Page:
Kiljon Shukullari, HR Advisory Manager
(Last updated )
Kiljon Shukullari, HR Advisory Manager
(Last updated )
As a small business owner, it is important to understand your legal rights as an employer, and the rights of your employees. Ontario’s Employment Standards Act, 2000 (ESA) sets the minimum workplace standards and outlines employee entitlements to certain unpaid, job-protected leaves of absence.
Specific to family/child care, employers must provide employees with unpaid and job-protected leaves as follows:
Your employees can avail of up to three days of this unpaid, job-protected leave each calendar year for an illness, injury, medical emergency, or urgent matter relating to certain relatives. Special rules may apply to some occupations.
This leave may be availed for an urgent matter concerning the employee’s family. An urgent matter is defined as an occurrence that is unplanned or out of the employee’s control. But one that may have serious negative consequences if not responded to. For instance, if the employee’s babysitter calls in sick or if there is a break-in at the house of the employee’s elderly parents who are distraught and require the employee’s help.
An employee is eligible for the family responsibility leave after they have worked for an employer for at least two consecutive weeks.
Employers can’t ask for a medical note from a health professional when an employee takes the leave due to the illness, injury or medical emergency of a specified relative. They can’t press for details of the relative’s medical condition either. The employer may only require the employee to disclose the name of the relative, and their relationship to the employee, and a statement that the absence was required because of the relative’s injury, illness or medical emergency.
This leave is an unpaid, job-protected leave of up to eight weeks per calendar year. All employees covered by the ESA (full-time, part-time, permanent or contract) may be entitled to this leave. The employee may choose to take the eight weeks consecutively or separately.
An employee may take this leave to care for certain family members provided a qualified health practitioner has issued a certificate saying that the family member has a serious medical condition. The certificate need not specify the medical condition.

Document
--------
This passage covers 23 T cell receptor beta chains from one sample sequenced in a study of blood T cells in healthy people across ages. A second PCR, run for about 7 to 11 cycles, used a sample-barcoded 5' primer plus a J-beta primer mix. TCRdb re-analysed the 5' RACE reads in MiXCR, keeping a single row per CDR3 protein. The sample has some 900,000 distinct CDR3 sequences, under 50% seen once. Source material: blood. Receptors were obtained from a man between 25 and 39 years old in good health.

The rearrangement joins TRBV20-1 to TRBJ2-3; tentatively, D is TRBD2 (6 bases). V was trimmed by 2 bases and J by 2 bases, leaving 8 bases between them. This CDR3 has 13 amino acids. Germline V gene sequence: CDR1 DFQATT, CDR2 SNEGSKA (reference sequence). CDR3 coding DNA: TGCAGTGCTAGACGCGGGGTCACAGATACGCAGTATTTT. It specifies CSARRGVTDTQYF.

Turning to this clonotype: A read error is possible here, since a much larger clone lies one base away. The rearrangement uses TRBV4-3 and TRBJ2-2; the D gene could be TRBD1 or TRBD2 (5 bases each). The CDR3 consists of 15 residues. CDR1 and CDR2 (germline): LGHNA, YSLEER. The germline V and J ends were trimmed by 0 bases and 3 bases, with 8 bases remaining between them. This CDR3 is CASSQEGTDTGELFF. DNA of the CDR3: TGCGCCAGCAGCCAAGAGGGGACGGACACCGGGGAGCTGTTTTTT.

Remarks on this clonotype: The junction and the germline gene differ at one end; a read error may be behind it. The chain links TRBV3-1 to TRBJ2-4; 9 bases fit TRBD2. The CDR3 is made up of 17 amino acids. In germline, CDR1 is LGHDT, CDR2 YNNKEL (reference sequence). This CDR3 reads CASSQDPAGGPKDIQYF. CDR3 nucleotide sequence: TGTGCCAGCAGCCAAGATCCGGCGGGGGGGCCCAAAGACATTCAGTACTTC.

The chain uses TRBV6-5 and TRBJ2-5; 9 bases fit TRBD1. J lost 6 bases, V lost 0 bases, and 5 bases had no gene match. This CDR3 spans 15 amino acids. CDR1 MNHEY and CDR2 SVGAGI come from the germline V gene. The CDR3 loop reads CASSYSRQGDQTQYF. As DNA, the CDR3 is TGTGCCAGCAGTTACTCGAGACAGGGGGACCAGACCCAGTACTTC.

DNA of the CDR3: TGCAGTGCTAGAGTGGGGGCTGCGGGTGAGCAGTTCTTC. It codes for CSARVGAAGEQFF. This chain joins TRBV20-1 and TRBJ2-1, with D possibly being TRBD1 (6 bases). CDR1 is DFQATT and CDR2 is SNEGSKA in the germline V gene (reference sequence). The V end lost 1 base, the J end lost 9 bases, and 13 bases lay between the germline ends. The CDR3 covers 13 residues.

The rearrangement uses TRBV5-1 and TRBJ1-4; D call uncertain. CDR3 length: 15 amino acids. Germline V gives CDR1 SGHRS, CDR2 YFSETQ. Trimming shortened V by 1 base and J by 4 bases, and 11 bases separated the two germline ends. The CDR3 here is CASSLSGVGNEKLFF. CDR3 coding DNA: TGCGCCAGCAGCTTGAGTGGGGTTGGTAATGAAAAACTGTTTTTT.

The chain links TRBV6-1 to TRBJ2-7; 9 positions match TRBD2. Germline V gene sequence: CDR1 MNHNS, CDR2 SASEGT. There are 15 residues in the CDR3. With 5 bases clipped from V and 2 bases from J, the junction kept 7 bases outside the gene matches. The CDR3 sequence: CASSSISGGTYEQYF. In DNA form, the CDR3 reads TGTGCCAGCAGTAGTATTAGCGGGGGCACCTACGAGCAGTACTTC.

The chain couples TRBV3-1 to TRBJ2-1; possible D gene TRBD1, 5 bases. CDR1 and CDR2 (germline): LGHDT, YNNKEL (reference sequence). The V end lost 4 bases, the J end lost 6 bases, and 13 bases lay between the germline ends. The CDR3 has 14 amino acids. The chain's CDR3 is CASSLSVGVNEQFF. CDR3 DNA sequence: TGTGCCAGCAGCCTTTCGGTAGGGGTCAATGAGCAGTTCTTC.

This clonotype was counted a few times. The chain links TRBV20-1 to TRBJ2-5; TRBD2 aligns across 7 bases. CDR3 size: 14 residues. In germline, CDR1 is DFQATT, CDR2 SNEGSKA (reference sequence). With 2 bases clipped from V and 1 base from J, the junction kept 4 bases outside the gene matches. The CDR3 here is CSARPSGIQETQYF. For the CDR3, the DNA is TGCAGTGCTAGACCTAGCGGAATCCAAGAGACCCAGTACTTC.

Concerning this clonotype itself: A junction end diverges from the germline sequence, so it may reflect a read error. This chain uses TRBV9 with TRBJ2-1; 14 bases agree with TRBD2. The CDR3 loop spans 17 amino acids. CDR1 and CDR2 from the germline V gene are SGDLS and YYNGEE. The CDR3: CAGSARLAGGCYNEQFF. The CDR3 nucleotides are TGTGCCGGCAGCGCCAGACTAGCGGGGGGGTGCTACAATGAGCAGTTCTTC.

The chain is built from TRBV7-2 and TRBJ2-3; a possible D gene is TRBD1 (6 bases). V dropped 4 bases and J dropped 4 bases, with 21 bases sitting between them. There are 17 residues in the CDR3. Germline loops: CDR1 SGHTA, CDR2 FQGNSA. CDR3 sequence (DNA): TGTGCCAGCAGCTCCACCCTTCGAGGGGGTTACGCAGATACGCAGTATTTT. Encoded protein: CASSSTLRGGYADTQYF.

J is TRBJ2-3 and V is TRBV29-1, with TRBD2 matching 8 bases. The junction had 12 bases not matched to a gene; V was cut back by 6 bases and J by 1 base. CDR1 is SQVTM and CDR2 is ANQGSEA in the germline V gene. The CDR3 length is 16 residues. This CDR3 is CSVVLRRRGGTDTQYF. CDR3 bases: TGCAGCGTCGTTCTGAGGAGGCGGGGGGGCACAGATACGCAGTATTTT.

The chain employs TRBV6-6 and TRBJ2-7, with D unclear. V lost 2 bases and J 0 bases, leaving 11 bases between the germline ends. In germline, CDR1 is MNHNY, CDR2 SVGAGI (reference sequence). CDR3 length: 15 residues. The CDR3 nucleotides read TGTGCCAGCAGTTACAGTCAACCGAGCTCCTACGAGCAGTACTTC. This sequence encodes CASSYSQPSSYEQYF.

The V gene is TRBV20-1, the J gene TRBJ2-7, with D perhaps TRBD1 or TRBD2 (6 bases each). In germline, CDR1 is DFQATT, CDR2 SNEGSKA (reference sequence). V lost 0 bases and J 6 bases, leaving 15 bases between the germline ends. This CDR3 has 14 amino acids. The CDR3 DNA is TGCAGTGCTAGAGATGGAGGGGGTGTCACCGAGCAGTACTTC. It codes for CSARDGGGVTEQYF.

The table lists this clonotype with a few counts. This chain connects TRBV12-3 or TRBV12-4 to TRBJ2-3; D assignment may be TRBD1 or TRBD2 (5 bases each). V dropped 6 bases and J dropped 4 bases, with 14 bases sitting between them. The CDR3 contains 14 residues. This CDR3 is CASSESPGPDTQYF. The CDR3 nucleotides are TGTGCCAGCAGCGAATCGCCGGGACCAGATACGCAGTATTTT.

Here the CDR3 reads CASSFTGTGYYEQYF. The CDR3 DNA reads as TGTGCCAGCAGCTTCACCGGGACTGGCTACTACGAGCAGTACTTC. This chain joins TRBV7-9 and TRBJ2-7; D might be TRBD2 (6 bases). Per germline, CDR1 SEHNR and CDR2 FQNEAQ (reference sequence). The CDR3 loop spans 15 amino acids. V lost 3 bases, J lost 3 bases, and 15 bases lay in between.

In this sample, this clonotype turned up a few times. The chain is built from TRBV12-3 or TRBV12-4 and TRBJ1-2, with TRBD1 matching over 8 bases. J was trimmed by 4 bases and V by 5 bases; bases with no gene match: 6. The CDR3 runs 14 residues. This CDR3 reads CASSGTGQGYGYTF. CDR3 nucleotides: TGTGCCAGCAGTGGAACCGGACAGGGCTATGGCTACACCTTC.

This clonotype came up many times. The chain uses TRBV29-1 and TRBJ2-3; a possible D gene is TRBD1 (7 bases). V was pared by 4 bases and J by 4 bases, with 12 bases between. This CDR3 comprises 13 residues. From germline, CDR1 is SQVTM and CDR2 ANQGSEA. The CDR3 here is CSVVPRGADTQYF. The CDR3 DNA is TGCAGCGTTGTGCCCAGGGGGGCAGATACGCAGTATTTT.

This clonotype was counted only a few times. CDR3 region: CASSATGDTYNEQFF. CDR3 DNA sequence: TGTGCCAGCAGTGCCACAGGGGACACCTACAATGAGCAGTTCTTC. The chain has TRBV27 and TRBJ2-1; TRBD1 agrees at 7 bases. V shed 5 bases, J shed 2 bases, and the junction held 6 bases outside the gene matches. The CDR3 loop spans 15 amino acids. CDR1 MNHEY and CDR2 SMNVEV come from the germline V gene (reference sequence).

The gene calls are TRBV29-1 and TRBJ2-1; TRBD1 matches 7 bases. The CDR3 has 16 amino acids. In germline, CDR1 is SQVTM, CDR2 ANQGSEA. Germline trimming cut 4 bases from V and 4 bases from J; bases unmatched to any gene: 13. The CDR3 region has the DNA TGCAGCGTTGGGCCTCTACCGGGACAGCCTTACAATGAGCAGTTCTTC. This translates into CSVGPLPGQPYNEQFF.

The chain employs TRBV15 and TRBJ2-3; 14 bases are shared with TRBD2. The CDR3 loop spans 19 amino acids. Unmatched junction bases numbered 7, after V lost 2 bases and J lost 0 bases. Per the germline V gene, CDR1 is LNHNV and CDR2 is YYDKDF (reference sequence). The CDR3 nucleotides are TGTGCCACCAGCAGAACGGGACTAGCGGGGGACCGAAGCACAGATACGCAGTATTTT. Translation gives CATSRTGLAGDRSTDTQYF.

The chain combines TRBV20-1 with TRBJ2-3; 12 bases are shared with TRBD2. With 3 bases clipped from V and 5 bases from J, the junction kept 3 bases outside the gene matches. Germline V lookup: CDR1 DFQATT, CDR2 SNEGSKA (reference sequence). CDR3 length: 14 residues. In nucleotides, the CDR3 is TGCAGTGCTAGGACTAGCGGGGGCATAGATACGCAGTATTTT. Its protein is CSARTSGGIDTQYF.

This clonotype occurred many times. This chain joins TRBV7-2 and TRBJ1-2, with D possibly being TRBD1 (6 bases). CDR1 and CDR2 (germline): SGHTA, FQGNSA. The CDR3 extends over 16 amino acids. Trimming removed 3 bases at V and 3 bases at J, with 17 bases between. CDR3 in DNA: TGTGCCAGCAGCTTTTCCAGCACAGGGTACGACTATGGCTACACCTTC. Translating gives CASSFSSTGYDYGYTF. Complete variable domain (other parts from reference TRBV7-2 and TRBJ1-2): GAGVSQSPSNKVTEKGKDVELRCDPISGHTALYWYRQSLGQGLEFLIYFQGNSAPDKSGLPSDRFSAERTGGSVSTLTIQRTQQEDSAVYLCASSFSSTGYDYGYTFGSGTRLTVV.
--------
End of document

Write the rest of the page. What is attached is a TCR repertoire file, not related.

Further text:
The employee must submit a medical certificate to avail this leave and inform the employer in writing that they will be availing of the family caregiver leave.
This is an unpaid, job-protected leave of up to 28 weeks in a 52-week period. The family medical leave may be taken to provide care or support to certain family members or for a person who considers the employee to be like a family member. To be eligible for the leave, the employee must have a certificate from a qualified health practitioner stating that the said family member has a serious medical condition with a high risk of death within a period of 26 weeks.
Under the federal Employment Insurance Act, 26 weeks of employment insurance benefits may be paid to eligible staff who are on a family medical leave.
The employee must submit a medical certificate to avail this leave. The certificate must have the name of the family member and say that the family member has a serious medical condition with a significant risk of death occurring within a specified 26-week period. It does not have to specify the medical condition.
This is an unpaid, job-protected leave of absence of up to 37 weeks to care for a critically ill minor child (biological child, step-child, foster child or child who is under legal guardianship), or 17 weeks to look after a critically ill adult within a 52-week period.
A medical certificate is required to avail of this leave. The certificate should be issued by a qualified health practitioner and confirm the critical illness of the adult or minor child concerned and specify the period for which they require the employee’s care or support. The requirement for the medical certificate is non-negotiable.
Employees must have worked for their employers for at least six consecutive months to be eligible for the critical illness leave.
Employees who take the critical illness leave may be eligible for Employment Insurance (EI) special benefits for caregivers of critically ill minor children who are family members for up to 35 weeks. For family members of critically ill adults, the benefits duration is up to 15 weeks.
No. Employees are entitled to unpaid leave under the ESA. Employers are not required to pay employees.
As soon as possible. Employees must inform employers before the leave begins or if not possible, shortly after. For extended leaves of absence, a notice in writing is mandatory.
Yes. Employees are entitled to job-protected leave. You may hire a replacement worker to cover the job while the employee is on leave, but he or she is entitled to return to that position or a comparable job when their leave is finished.
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